The day Prosper rushed his three-year-old son, Pierre, to the nearest health center, he wondered if he would survive. Pierre weighed just under 20 pounds, and he had severe diarrhea. During the seven-mile walk from their village to the capital of the Central African Republic (CAR), Prosper prayed. “I didn’t know if I was going to get to the hospital with Pierre alive. Even if I made it, I didn’t know if he would make it. I wondered if God’s plan was to take him back.”
With no job in a country ripped apart by conflict, Prosper provided for his family by collecting corn from the dwindling supplies at a nearby farm. But as Pierre’s weight steadily dropped and he grew sicker, refusing to eat, Prosper looked to traditional medicine to help his son, thinking he couldn’t afford hospital care. Though Pierre was near death, doctors and therapeutic food provided by UNICEF brought him back to life.
Latter-day Saint Charities and UNICEF USA have been in partnership since 2013, supporting programs to reach the world’s most vulnerable children and families. In 2019 UNICEF and its partners treated over 18,000 children in the CAR suffering from severe acute malnutrition with Plumpy’Nut, a ready-to-use therapeutic food (RUTF). UNICEF uses the tasty nutrient-packed paste to help the millions of children threatened by acute malnutrition worldwide. It doesn’t require refrigeration and stays fresh for up to two years. Best of all, no mixing with potentially contaminated water is required. Each packet comes ready to use. All parents have to do is open the packet and ease it into their child’s mouth. “It takes about three weeks, but literally that one packet can mean the difference between life and death,” notes Caryl M. Stern, former UNICEF USA president and CEO. One carton of RUTF contains 150 packets, enough for one six- to eight-week course of treatment to restore a child’s health.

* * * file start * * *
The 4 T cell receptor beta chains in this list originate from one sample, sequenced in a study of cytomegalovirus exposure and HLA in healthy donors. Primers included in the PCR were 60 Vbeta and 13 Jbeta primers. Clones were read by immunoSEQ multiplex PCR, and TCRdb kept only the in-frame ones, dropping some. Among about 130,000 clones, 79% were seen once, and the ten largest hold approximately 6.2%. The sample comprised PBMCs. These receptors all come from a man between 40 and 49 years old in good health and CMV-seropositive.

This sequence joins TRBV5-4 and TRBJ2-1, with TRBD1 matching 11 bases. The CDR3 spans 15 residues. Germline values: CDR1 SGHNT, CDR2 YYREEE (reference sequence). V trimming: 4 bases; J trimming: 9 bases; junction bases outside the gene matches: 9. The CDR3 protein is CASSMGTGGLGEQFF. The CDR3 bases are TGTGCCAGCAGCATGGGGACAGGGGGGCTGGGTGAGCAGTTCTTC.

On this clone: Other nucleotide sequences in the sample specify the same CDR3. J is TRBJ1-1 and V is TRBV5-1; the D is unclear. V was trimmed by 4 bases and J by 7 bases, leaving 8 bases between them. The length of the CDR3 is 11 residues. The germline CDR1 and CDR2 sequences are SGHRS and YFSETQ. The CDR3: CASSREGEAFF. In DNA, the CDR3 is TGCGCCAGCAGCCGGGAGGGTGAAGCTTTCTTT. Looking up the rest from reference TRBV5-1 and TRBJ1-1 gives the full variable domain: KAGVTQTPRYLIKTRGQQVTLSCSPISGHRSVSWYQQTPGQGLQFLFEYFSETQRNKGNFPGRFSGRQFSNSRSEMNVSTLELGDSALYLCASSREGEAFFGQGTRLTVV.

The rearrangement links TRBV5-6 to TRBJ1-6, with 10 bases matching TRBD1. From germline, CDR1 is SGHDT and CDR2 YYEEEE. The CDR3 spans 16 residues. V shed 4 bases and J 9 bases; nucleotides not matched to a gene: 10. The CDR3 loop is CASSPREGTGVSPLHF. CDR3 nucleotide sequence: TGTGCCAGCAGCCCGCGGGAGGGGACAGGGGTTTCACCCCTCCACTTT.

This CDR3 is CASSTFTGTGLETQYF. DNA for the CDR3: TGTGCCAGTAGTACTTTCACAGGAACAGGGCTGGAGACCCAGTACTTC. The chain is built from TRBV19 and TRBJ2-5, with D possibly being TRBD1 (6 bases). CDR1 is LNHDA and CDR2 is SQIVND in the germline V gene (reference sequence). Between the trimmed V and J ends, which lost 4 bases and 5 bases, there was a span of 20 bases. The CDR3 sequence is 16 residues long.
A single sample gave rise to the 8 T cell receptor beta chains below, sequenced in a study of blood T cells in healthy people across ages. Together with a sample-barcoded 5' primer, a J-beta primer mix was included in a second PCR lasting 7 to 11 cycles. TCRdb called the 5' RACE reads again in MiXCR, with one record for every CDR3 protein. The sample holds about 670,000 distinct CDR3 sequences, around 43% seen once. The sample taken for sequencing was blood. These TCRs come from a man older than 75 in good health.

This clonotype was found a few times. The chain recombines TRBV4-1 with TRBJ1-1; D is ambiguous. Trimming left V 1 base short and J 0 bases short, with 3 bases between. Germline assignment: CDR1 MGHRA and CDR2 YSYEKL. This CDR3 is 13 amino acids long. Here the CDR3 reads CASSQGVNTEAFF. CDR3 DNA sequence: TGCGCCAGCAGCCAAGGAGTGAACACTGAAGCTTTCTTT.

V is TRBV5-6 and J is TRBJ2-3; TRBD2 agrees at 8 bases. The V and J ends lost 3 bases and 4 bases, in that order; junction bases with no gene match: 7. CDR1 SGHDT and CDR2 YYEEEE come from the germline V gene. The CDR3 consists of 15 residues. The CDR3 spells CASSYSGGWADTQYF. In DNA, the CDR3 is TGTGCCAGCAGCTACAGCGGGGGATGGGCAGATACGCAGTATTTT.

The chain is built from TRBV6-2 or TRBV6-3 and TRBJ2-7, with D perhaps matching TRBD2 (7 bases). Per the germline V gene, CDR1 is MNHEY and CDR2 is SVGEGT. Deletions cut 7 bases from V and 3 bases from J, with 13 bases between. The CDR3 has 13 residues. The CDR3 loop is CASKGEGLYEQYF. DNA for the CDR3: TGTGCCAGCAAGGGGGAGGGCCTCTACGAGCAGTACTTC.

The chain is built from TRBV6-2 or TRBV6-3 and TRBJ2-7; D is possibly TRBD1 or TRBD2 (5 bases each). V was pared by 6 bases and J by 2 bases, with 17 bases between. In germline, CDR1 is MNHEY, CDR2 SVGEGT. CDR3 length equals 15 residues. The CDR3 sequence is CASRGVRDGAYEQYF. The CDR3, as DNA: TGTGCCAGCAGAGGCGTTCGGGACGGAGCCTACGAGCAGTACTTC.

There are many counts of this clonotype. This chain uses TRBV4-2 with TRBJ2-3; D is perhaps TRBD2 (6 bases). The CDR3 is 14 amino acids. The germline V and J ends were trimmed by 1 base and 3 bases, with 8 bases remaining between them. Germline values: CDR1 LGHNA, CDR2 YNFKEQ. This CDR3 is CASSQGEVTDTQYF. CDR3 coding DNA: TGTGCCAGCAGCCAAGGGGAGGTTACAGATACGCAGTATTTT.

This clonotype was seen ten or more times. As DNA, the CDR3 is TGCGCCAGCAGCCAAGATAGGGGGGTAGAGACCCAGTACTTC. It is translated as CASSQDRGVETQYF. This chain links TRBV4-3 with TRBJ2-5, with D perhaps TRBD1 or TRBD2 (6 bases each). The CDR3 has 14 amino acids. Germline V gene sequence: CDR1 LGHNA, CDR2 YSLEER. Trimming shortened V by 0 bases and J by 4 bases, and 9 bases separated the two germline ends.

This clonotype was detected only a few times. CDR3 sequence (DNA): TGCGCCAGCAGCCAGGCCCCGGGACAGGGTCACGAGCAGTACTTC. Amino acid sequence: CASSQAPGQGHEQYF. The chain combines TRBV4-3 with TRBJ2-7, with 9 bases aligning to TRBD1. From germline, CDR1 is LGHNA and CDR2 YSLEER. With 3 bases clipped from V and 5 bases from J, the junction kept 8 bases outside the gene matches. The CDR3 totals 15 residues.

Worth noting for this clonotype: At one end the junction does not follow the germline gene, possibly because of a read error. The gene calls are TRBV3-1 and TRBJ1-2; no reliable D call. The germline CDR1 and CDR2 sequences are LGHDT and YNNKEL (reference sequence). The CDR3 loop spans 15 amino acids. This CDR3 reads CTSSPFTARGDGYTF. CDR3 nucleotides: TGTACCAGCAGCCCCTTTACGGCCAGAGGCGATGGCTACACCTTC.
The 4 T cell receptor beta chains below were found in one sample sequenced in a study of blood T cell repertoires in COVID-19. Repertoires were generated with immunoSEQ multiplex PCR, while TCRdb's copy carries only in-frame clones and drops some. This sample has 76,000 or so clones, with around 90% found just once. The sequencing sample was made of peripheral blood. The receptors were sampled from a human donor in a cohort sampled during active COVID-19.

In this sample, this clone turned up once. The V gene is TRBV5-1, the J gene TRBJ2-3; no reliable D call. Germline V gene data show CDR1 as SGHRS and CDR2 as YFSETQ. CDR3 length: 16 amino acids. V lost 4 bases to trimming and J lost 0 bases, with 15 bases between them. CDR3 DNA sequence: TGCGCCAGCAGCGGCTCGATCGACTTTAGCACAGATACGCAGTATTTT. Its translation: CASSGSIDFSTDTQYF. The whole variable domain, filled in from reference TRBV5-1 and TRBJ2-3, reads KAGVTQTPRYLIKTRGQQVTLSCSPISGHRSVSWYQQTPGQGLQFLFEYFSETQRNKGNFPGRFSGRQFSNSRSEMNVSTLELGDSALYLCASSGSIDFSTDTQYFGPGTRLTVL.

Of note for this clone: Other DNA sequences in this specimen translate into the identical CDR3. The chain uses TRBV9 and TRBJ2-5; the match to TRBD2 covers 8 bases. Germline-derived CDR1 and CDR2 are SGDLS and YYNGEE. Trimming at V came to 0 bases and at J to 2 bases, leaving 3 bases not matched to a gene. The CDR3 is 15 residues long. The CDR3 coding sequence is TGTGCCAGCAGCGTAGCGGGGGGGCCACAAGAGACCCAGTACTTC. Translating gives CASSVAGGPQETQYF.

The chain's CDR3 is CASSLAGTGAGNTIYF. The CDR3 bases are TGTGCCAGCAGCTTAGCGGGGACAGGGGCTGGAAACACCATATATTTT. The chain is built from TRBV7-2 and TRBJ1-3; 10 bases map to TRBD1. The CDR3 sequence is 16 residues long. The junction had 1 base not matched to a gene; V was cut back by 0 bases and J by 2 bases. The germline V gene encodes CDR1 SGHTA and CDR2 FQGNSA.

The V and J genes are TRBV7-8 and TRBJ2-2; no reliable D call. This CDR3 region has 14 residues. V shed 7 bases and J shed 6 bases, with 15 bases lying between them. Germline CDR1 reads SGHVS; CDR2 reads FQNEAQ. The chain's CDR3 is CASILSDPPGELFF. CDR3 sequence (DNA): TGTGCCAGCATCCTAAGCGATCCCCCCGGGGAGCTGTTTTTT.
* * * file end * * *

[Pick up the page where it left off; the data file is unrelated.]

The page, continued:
UNICEF requested $59 million to support its programs in the Central African Republic in 2019 and has received about $32.3 million toward its goal. Ms. Stern expressed her gratitude for Latter-day Saint Charities and its support: “It is truly heartening to know that you are our partner in this endeavor. I look forward to one day celebrating with you when no child dies for lack of food.”
UNICEF will treat 4.2 million children suffering from severe acute malnutrition. “Malnutrition is a silent threat to millions of children. The damage it does can be irreversible, robbing children of their mental and physical potential.” - Manuel Fontaine, UNICEF Director of Emergency Programs